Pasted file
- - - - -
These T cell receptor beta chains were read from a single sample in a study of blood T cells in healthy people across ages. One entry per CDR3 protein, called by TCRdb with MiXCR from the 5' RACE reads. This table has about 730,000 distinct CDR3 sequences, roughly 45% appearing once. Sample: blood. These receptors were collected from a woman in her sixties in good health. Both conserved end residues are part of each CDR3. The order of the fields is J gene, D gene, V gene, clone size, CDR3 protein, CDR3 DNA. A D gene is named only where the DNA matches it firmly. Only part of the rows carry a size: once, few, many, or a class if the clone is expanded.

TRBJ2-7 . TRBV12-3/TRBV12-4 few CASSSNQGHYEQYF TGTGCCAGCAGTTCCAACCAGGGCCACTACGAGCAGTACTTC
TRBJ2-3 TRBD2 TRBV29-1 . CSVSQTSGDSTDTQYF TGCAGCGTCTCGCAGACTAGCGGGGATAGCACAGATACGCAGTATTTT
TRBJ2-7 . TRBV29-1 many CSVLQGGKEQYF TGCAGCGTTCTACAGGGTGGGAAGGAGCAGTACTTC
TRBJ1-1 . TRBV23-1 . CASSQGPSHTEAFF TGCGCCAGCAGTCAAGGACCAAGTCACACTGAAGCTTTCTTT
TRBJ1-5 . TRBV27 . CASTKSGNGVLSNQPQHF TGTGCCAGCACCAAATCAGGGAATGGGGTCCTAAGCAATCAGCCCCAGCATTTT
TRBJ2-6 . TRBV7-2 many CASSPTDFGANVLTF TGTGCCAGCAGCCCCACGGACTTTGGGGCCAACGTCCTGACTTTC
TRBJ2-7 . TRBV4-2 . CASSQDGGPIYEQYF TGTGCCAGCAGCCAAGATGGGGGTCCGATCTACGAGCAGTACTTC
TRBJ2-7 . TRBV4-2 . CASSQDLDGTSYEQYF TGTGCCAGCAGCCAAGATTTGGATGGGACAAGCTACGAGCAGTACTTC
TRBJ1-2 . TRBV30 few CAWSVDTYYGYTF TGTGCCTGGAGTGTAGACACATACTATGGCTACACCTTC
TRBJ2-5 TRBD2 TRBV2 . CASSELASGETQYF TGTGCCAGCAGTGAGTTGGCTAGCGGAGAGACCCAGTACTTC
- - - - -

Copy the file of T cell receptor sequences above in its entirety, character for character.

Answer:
These T cell receptor beta chains were read from a single sample in a study of blood T cells in healthy people across ages. One entry per CDR3 protein, called by TCRdb with MiXCR from the 5' RACE reads. This table has about 730,000 distinct CDR3 sequences, roughly 45% appearing once. Sample: blood. These receptors were collected from a woman in her sixties in good health. Both conserved end residues are part of each CDR3. The order of the fields is J gene, D gene, V gene, clone size, CDR3 protein, CDR3 DNA. A D gene is named only where the DNA matches it firmly. Only part of the rows carry a size: once, few, many, or a class if the clone is expanded.

TRBJ2-7 . TRBV12-3/TRBV12-4 few CASSSNQGHYEQYF TGTGCCAGCAGTTCCAACCAGGGCCACTACGAGCAGTACTTC
TRBJ2-3 TRBD2 TRBV29-1 . CSVSQTSGDSTDTQYF TGCAGCGTCTCGCAGACTAGCGGGGATAGCACAGATACGCAGTATTTT
TRBJ2-7 . TRBV29-1 many CSVLQGGKEQYF TGCAGCGTTCTACAGGGTGGGAAGGAGCAGTACTTC
TRBJ1-1 . TRBV23-1 . CASSQGPSHTEAFF TGCGCCAGCAGTCAAGGACCAAGTCACACTGAAGCTTTCTTT
TRBJ1-5 . TRBV27 . CASTKSGNGVLSNQPQHF TGTGCCAGCACCAAATCAGGGAATGGGGTCCTAAGCAATCAGCCCCAGCATTTT
TRBJ2-6 . TRBV7-2 many CASSPTDFGANVLTF TGTGCCAGCAGCCCCACGGACTTTGGGGCCAACGTCCTGACTTTC
TRBJ2-7 . TRBV4-2 . CASSQDGGPIYEQYF TGTGCCAGCAGCCAAGATGGGGGTCCGATCTACGAGCAGTACTTC
TRBJ2-7 . TRBV4-2 . CASSQDLDGTSYEQYF TGTGCCAGCAGCCAAGATTTGGATGGGACAAGCTACGAGCAGTACTTC
TRBJ1-2 . TRBV30 few CAWSVDTYYGYTF TGTGCCTGGAGTGTAGACACATACTATGGCTACACCTTC
TRBJ2-5 TRBD2 TRBV2 . CASSELASGETQYF TGTGCCAGCAGTGAGTTGGCTAGCGGAGAGACCCAGTACTTC